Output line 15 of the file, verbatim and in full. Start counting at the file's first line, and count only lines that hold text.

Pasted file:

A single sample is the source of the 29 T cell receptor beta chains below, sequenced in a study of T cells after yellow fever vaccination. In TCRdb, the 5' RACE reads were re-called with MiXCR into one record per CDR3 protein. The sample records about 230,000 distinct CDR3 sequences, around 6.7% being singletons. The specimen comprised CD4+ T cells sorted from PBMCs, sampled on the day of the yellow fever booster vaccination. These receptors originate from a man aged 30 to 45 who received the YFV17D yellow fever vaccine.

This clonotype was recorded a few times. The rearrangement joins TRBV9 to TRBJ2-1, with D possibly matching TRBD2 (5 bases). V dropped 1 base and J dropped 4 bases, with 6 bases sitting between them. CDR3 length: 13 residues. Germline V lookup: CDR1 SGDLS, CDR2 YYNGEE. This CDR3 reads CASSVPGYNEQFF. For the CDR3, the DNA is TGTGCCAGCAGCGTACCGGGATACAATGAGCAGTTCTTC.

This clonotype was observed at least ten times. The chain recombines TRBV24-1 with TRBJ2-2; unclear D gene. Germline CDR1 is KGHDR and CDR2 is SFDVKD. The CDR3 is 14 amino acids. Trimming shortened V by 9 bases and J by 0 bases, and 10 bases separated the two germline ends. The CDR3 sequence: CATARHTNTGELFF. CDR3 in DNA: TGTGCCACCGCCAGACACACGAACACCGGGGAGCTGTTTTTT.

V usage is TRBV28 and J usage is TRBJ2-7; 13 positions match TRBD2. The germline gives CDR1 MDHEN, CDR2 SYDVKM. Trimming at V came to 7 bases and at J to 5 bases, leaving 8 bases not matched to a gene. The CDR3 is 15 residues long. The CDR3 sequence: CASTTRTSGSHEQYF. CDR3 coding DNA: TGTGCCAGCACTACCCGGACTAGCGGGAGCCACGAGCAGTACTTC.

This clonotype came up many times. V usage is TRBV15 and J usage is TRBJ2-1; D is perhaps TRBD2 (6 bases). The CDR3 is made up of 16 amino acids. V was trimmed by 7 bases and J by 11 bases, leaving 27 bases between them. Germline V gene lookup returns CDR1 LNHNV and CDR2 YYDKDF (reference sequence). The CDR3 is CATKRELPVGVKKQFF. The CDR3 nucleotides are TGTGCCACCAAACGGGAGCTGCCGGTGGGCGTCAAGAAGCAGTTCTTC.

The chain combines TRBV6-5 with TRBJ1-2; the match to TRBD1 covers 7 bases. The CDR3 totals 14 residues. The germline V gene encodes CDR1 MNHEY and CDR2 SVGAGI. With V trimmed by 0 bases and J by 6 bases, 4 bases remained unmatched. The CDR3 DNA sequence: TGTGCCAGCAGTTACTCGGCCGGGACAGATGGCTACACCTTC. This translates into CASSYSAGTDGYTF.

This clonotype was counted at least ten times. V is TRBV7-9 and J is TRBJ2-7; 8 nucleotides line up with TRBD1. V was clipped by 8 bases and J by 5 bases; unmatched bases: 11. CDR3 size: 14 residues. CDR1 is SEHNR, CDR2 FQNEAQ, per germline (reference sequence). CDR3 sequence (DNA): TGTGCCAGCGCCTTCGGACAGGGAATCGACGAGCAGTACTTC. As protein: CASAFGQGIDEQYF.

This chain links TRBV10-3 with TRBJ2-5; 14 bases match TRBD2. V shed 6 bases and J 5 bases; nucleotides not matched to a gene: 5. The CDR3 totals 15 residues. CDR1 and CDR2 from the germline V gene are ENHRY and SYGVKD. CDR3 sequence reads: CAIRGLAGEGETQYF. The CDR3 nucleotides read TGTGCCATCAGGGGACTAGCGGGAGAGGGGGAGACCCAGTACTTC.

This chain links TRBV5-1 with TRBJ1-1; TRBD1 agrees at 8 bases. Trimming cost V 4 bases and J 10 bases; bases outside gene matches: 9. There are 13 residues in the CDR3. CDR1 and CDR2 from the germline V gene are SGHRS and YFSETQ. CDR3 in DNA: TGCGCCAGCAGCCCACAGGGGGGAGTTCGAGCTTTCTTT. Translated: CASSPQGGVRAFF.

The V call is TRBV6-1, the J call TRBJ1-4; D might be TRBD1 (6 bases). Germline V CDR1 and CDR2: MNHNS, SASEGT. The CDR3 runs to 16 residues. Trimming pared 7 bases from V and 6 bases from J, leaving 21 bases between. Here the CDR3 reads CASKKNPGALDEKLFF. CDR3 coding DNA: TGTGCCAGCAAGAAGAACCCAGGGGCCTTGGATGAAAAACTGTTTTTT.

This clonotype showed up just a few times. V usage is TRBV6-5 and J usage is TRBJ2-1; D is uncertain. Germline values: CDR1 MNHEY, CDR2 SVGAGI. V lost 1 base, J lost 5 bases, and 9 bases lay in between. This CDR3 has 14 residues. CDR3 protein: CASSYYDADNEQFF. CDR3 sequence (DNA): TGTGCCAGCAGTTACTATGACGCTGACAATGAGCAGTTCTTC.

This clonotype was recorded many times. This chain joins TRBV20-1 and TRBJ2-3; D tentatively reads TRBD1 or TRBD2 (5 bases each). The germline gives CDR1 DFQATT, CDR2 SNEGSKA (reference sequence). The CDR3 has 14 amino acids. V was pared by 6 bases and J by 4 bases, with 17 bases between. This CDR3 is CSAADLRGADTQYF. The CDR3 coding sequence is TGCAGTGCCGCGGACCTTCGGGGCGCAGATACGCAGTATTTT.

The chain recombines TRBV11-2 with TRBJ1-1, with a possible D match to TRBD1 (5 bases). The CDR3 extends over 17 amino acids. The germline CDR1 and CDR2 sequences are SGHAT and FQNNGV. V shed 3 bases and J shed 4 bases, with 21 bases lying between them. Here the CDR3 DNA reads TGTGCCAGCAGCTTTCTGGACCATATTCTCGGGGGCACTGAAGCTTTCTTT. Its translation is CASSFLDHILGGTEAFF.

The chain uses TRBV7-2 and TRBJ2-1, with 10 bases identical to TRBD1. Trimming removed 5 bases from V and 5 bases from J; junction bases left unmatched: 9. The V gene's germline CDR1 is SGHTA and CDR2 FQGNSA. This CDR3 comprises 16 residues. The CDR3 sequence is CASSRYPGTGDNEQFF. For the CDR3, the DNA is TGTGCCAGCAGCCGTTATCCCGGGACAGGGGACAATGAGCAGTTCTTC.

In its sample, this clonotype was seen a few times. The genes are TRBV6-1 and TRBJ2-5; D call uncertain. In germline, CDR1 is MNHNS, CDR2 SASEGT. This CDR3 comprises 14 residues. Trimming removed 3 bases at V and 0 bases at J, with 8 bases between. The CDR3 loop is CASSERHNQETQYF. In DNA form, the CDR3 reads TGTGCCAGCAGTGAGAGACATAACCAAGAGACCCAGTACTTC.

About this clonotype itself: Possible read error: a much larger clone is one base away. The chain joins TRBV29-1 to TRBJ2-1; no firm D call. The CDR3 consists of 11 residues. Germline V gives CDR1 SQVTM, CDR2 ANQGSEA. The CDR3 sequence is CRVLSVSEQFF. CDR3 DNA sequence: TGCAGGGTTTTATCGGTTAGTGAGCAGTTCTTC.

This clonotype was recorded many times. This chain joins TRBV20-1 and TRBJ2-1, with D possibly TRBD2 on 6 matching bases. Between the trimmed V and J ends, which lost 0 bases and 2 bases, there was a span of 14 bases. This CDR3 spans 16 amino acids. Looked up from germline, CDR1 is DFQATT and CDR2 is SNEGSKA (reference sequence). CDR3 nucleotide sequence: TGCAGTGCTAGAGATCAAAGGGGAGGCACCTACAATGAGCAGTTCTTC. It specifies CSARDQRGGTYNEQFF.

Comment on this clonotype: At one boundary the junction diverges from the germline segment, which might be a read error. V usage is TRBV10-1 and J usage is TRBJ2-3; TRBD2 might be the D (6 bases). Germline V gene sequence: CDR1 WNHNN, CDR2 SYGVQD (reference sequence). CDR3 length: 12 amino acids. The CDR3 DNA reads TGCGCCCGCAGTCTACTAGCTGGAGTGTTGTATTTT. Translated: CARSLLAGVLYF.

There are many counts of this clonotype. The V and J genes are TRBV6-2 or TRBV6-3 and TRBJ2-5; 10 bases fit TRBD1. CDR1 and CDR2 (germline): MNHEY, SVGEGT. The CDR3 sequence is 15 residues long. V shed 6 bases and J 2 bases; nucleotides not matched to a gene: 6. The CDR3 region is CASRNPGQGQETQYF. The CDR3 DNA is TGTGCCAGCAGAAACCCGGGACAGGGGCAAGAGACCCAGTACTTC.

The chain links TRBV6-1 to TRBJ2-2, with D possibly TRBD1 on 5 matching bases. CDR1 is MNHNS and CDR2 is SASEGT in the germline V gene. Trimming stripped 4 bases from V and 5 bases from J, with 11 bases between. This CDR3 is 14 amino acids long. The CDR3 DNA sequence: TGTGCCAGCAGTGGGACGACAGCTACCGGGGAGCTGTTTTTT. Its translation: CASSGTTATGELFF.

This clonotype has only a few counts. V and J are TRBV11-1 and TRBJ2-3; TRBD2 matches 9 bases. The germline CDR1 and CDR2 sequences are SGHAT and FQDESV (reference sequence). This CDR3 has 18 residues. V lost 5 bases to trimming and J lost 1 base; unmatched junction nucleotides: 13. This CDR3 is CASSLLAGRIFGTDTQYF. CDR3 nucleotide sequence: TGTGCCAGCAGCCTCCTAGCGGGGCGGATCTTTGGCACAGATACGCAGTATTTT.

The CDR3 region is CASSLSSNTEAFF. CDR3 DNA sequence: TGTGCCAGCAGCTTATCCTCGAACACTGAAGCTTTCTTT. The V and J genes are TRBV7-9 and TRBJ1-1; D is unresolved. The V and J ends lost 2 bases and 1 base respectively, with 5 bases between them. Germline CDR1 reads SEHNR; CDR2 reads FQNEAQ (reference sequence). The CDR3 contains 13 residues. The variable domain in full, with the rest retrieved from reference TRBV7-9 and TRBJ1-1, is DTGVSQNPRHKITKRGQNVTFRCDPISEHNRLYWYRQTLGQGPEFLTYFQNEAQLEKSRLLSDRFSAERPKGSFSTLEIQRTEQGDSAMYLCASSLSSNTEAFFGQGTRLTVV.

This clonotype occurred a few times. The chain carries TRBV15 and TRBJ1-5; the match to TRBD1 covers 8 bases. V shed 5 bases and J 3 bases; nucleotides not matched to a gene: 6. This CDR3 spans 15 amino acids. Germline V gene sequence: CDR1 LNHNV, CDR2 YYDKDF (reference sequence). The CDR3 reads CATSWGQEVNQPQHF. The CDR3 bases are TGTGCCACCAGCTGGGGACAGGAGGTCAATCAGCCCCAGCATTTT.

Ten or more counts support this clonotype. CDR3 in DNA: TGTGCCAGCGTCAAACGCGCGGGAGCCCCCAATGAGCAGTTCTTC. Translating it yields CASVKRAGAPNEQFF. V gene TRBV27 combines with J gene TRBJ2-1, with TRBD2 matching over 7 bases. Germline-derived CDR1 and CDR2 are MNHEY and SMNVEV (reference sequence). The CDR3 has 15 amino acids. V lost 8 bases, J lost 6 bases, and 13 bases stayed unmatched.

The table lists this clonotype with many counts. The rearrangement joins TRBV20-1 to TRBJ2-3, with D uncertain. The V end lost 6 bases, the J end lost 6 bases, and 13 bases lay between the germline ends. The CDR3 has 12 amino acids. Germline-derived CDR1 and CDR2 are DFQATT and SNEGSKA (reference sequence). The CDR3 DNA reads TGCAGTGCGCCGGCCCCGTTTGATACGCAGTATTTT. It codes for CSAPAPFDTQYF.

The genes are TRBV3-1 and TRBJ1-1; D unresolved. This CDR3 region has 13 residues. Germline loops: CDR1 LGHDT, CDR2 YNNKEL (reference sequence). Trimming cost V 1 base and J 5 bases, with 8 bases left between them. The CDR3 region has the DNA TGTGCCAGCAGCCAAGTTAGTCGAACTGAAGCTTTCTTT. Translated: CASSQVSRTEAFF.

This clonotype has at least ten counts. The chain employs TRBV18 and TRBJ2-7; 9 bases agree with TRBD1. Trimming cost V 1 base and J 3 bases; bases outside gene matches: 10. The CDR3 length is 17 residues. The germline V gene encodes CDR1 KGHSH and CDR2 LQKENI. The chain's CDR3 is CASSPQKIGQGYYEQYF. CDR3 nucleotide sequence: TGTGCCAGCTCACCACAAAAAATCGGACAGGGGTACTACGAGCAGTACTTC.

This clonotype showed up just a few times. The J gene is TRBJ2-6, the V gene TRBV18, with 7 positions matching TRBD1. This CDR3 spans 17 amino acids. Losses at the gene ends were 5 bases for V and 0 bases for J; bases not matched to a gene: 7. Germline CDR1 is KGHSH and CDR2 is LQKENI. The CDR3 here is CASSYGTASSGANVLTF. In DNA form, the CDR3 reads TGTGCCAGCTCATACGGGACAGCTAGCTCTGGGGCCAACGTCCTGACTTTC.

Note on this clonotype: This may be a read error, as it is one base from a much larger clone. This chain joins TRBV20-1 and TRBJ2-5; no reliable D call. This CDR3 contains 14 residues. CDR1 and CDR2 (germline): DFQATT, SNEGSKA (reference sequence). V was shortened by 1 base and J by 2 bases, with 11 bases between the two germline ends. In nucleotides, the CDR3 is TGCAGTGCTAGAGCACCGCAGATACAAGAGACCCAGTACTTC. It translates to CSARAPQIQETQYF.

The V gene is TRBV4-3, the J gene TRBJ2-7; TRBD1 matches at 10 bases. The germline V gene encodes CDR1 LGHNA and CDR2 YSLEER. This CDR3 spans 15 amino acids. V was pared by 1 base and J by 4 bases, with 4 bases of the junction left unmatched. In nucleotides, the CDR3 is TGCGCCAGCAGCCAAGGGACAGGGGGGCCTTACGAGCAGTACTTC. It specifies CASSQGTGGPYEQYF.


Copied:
In its sample, this clonotype was seen a few times. The genes are TRBV6-1 and TRBJ2-5; D call uncertain. In germline, CDR1 is MNHNS, CDR2 SASEGT. This CDR3 comprises 14 residues. Trimming removed 3 bases at V and 0 bases at J, with 8 bases between. The CDR3 loop is CASSERHNQETQYF. In DNA form, the CDR3 reads TGTGCCAGCAGTGAGAGACATAACCAAGAGACCCAGTACTTC.